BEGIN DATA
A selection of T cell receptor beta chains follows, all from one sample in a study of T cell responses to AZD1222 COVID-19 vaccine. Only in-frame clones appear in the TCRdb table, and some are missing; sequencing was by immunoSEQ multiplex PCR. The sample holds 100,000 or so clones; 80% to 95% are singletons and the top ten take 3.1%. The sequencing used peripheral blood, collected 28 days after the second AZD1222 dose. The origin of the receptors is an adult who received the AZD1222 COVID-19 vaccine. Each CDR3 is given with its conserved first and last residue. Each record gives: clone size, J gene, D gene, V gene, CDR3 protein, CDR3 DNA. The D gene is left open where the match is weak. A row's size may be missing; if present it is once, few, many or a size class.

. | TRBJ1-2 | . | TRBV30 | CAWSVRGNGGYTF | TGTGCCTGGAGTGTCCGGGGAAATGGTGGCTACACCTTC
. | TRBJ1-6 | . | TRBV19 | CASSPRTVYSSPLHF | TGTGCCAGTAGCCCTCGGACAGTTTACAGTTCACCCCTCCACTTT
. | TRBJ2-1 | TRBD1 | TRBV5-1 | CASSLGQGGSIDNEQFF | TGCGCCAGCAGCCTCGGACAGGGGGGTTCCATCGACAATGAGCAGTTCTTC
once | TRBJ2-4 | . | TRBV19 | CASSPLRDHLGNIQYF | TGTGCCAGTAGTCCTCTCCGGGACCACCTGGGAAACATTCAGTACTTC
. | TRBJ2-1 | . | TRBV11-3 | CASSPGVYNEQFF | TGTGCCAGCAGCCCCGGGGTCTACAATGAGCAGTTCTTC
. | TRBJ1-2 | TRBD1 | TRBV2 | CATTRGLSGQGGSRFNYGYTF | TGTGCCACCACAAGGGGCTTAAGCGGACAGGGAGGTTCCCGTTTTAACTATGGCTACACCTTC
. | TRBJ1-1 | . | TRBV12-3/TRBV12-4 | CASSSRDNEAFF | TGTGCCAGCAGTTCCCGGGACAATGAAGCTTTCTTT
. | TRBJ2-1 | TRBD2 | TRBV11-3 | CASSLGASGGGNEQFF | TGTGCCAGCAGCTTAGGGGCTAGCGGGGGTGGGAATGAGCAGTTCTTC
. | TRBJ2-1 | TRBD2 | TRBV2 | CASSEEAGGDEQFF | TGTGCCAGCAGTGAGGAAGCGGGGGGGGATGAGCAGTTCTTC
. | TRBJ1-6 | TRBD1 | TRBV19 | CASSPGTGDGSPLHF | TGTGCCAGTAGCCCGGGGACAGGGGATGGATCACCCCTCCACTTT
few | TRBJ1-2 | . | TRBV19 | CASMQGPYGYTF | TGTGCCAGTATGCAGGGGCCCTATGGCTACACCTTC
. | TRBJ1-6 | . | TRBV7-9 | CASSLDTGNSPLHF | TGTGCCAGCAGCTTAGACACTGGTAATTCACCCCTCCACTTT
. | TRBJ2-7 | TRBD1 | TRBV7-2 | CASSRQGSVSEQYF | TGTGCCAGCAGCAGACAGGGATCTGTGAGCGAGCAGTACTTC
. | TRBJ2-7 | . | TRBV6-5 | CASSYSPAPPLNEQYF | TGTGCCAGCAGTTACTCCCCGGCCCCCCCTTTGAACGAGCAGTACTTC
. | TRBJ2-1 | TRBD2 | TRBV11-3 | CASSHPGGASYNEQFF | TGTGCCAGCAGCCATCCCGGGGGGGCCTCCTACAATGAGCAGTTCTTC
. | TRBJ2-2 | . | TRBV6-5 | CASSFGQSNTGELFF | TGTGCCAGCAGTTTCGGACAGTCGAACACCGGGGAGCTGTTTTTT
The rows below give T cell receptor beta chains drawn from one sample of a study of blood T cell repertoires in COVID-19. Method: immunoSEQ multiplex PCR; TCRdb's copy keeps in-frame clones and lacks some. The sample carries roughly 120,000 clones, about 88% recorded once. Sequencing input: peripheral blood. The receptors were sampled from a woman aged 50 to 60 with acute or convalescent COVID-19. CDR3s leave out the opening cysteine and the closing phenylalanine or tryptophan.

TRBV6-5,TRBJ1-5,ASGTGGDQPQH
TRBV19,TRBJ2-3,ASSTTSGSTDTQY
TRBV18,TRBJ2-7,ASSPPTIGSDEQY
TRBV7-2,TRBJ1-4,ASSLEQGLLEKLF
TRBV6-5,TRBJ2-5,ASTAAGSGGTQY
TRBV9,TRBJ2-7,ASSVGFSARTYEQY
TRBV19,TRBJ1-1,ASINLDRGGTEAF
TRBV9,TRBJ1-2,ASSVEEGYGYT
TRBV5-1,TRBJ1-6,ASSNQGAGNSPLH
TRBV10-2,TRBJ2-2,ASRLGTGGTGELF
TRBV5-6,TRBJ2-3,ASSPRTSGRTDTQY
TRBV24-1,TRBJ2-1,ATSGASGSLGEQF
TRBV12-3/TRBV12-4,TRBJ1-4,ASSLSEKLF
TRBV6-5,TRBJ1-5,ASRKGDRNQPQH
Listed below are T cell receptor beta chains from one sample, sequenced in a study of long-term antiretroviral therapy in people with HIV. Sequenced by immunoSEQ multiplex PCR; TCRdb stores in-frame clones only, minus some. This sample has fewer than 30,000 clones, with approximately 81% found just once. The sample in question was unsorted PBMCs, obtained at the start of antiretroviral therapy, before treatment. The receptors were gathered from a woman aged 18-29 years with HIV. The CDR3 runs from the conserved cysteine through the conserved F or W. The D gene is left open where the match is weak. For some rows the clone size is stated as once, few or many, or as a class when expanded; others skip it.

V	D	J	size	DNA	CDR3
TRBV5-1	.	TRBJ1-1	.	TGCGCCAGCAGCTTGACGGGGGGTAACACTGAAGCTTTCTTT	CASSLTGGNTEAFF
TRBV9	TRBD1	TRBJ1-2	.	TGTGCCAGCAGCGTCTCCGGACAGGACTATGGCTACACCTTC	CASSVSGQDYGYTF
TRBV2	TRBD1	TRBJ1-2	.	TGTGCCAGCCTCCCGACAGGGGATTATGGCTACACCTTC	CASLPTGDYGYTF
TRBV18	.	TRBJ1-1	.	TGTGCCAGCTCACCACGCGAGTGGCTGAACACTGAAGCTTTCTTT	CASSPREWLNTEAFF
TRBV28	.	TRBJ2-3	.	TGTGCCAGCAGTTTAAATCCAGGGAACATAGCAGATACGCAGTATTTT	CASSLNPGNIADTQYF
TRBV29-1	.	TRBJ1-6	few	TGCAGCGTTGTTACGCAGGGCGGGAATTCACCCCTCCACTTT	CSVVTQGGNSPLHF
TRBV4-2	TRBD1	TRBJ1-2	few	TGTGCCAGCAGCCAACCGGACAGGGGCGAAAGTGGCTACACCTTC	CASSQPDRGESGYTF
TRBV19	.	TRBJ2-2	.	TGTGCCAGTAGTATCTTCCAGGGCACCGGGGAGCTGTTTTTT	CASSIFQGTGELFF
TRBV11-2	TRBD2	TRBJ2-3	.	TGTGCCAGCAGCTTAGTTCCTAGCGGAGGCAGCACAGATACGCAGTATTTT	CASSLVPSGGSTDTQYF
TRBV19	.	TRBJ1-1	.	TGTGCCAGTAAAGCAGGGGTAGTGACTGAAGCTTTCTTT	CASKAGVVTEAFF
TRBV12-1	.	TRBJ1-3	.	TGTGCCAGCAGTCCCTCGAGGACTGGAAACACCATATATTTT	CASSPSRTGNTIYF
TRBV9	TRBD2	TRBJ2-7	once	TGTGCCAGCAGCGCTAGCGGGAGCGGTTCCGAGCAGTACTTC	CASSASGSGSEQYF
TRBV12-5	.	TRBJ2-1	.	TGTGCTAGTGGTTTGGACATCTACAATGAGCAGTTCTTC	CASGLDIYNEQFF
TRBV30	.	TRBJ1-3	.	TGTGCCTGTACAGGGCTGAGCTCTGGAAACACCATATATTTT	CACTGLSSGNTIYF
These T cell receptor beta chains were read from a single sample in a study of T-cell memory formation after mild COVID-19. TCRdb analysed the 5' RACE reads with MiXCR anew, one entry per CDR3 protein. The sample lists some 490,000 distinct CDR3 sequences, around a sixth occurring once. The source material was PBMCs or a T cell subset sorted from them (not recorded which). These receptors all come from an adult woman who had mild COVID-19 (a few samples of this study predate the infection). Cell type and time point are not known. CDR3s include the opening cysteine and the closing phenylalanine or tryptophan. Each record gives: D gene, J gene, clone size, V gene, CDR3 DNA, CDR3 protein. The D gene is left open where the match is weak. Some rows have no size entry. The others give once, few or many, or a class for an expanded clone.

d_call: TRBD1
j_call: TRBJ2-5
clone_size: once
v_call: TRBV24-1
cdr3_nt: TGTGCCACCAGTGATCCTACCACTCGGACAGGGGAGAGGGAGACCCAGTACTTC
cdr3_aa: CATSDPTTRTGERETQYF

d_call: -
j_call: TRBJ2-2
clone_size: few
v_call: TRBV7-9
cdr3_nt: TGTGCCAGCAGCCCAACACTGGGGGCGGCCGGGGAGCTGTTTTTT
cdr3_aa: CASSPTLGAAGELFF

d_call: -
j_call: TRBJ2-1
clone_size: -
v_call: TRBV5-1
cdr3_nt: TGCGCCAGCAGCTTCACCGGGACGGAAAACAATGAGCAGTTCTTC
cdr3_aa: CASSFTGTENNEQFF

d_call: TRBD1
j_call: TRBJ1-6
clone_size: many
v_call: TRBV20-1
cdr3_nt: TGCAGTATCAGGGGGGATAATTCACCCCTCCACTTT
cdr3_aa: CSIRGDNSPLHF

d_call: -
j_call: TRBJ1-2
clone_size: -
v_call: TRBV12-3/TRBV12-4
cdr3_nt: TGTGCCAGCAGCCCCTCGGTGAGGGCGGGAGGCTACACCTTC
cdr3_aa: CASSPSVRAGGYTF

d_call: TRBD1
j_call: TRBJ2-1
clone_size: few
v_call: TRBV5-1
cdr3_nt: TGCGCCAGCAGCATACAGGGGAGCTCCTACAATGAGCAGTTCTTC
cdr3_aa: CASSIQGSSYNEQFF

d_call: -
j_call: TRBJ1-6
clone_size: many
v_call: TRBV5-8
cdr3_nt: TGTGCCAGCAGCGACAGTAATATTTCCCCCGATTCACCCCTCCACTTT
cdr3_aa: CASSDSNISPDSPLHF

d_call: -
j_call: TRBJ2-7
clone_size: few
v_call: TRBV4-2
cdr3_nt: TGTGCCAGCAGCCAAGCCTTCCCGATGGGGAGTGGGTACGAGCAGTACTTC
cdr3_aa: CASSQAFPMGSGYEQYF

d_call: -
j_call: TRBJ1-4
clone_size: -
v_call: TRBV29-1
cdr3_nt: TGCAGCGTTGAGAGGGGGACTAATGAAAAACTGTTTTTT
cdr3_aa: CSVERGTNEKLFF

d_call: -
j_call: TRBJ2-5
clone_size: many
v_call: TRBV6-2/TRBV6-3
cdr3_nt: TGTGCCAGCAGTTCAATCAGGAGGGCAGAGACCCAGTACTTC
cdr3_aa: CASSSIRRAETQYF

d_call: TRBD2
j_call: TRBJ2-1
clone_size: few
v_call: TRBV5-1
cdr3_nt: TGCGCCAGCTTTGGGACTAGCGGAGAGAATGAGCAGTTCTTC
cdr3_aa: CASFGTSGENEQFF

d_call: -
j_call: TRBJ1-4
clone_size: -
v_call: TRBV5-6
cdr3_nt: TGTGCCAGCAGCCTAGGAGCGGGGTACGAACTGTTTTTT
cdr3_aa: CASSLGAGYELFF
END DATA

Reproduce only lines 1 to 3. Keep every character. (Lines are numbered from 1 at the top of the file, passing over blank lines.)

A selection of T cell receptor beta chains follows, all from one sample in a study of T cell responses to AZD1222 COVID-19 vaccine. Only in-frame clones appear in the TCRdb table, and some are missing; sequencing was by immunoSEQ multiplex PCR. The sample holds 100,000 or so clones; 80% to 95% are singletons and the top ten take 3.1%. The sequencing used peripheral blood, collected 28 days after the second AZD1222 dose. The origin of the receptors is an adult who received the AZD1222 COVID-19 vaccine. Each CDR3 is given with its conserved first and last residue. Each record gives: clone size, J gene, D gene, V gene, CDR3 protein, CDR3 DNA. The D gene is left open where the match is weak. A row's size may be missing; if present it is once, few, many or a size class.

. | TRBJ1-2 | . | TRBV30 | CAWSVRGNGGYTF | TGTGCCTGGAGTGTCCGGGGAAATGGTGGCTACACCTTC
. | TRBJ1-6 | . | TRBV19 | CASSPRTVYSSPLHF | TGTGCCAGTAGCCCTCGGACAGTTTACAGTTCACCCCTCCACTTT